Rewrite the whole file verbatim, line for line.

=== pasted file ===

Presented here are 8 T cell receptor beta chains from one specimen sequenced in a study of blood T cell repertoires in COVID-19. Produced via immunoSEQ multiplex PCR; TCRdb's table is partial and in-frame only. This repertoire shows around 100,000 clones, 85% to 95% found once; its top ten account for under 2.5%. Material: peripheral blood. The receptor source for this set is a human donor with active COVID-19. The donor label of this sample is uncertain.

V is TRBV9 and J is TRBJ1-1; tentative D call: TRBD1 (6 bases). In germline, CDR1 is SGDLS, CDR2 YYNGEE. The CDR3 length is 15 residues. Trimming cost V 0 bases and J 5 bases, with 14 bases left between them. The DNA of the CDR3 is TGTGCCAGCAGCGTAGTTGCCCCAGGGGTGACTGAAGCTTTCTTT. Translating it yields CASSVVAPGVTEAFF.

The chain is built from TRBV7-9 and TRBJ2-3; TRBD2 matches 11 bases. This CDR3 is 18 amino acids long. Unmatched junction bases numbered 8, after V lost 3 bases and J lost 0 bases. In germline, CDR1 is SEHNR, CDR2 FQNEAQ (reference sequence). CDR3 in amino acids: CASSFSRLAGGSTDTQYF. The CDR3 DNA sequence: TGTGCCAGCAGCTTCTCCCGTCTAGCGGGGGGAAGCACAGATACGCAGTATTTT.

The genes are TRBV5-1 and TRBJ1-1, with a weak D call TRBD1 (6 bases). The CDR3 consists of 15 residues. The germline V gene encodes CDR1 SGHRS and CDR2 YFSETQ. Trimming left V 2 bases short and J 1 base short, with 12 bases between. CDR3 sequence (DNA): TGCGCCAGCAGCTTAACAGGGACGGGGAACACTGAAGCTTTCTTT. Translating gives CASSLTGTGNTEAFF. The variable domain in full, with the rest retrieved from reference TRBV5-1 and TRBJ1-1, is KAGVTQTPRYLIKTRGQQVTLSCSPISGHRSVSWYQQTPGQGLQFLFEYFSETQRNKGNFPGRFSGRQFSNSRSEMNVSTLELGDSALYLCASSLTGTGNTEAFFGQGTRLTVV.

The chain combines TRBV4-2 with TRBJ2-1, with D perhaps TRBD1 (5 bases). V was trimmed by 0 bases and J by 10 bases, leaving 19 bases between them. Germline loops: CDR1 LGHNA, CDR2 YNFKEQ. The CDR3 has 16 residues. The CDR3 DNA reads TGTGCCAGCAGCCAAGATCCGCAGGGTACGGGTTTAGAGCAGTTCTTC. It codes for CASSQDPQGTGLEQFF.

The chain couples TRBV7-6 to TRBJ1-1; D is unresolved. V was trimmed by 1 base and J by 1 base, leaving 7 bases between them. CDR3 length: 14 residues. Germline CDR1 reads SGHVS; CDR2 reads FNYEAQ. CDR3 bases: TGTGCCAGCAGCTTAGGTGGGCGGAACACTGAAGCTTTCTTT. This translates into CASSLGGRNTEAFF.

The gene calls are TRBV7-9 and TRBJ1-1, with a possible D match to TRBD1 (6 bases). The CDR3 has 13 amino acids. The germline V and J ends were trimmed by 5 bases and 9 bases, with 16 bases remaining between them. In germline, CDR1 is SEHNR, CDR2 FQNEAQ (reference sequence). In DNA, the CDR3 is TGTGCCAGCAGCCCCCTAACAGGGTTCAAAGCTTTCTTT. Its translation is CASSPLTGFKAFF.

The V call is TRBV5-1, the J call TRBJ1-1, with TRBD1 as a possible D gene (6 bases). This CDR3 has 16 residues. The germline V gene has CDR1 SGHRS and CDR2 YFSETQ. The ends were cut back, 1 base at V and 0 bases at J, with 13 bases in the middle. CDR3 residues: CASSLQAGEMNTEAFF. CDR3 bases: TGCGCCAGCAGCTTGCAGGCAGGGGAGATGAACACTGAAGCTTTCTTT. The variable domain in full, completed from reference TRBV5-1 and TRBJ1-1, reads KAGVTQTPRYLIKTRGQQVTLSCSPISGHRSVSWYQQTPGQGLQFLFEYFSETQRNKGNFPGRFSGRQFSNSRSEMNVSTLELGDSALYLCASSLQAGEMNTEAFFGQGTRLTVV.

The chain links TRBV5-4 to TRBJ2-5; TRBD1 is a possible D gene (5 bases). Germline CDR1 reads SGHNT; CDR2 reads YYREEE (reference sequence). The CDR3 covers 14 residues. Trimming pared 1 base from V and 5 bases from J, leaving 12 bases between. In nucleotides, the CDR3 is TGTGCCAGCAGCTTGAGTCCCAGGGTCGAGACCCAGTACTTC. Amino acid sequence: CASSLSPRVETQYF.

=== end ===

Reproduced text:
Presented here are 8 T cell receptor beta chains from one specimen sequenced in a study of blood T cell repertoires in COVID-19. Produced via immunoSEQ multiplex PCR; TCRdb's table is partial and in-frame only. This repertoire shows around 100,000 clones, 85% to 95% found once; its top ten account for under 2.5%. Material: peripheral blood. The receptor source for this set is a human donor with active COVID-19. The donor label of this sample is uncertain.

V is TRBV9 and J is TRBJ1-1; tentative D call: TRBD1 (6 bases). In germline, CDR1 is SGDLS, CDR2 YYNGEE. The CDR3 length is 15 residues. Trimming cost V 0 bases and J 5 bases, with 14 bases left between them. The DNA of the CDR3 is TGTGCCAGCAGCGTAGTTGCCCCAGGGGTGACTGAAGCTTTCTTT. Translating it yields CASSVVAPGVTEAFF.

The chain is built from TRBV7-9 and TRBJ2-3; TRBD2 matches 11 bases. This CDR3 is 18 amino acids long. Unmatched junction bases numbered 8, after V lost 3 bases and J lost 0 bases. In germline, CDR1 is SEHNR, CDR2 FQNEAQ (reference sequence). CDR3 in amino acids: CASSFSRLAGGSTDTQYF. The CDR3 DNA sequence: TGTGCCAGCAGCTTCTCCCGTCTAGCGGGGGGAAGCACAGATACGCAGTATTTT.

The genes are TRBV5-1 and TRBJ1-1, with a weak D call TRBD1 (6 bases). The CDR3 consists of 15 residues. The germline V gene encodes CDR1 SGHRS and CDR2 YFSETQ. Trimming left V 2 bases short and J 1 base short, with 12 bases between. CDR3 sequence (DNA): TGCGCCAGCAGCTTAACAGGGACGGGGAACACTGAAGCTTTCTTT. Translating gives CASSLTGTGNTEAFF. The variable domain in full, with the rest retrieved from reference TRBV5-1 and TRBJ1-1, is KAGVTQTPRYLIKTRGQQVTLSCSPISGHRSVSWYQQTPGQGLQFLFEYFSETQRNKGNFPGRFSGRQFSNSRSEMNVSTLELGDSALYLCASSLTGTGNTEAFFGQGTRLTVV.

The chain combines TRBV4-2 with TRBJ2-1, with D perhaps TRBD1 (5 bases). V was trimmed by 0 bases and J by 10 bases, leaving 19 bases between them. Germline loops: CDR1 LGHNA, CDR2 YNFKEQ. The CDR3 has 16 residues. The CDR3 DNA reads TGTGCCAGCAGCCAAGATCCGCAGGGTACGGGTTTAGAGCAGTTCTTC. It codes for CASSQDPQGTGLEQFF.

The chain couples TRBV7-6 to TRBJ1-1; D is unresolved. V was trimmed by 1 base and J by 1 base, leaving 7 bases between them. CDR3 length: 14 residues. Germline CDR1 reads SGHVS; CDR2 reads FNYEAQ. CDR3 bases: TGTGCCAGCAGCTTAGGTGGGCGGAACACTGAAGCTTTCTTT. This translates into CASSLGGRNTEAFF.

The gene calls are TRBV7-9 and TRBJ1-1, with a possible D match to TRBD1 (6 bases). The CDR3 has 13 amino acids. The germline V and J ends were trimmed by 5 bases and 9 bases, with 16 bases remaining between them. In germline, CDR1 is SEHNR, CDR2 FQNEAQ (reference sequence). In DNA, the CDR3 is TGTGCCAGCAGCCCCCTAACAGGGTTCAAAGCTTTCTTT. Its translation is CASSPLTGFKAFF.

The V call is TRBV5-1, the J call TRBJ1-1, with TRBD1 as a possible D gene (6 bases). This CDR3 has 16 residues. The germline V gene has CDR1 SGHRS and CDR2 YFSETQ. The ends were cut back, 1 base at V and 0 bases at J, with 13 bases in the middle. CDR3 residues: CASSLQAGEMNTEAFF. CDR3 bases: TGCGCCAGCAGCTTGCAGGCAGGGGAGATGAACACTGAAGCTTTCTTT. The variable domain in full, completed from reference TRBV5-1 and TRBJ1-1, reads KAGVTQTPRYLIKTRGQQVTLSCSPISGHRSVSWYQQTPGQGLQFLFEYFSETQRNKGNFPGRFSGRQFSNSRSEMNVSTLELGDSALYLCASSLQAGEMNTEAFFGQGTRLTVV.

The chain links TRBV5-4 to TRBJ2-5; TRBD1 is a possible D gene (5 bases). Germline CDR1 reads SGHNT; CDR2 reads YYREEE (reference sequence). The CDR3 covers 14 residues. Trimming pared 1 base from V and 5 bases from J, leaving 12 bases between. In nucleotides, the CDR3 is TGTGCCAGCAGCTTGAGTCCCAGGGTCGAGACCCAGTACTTC. Amino acid sequence: CASSLSPRVETQYF.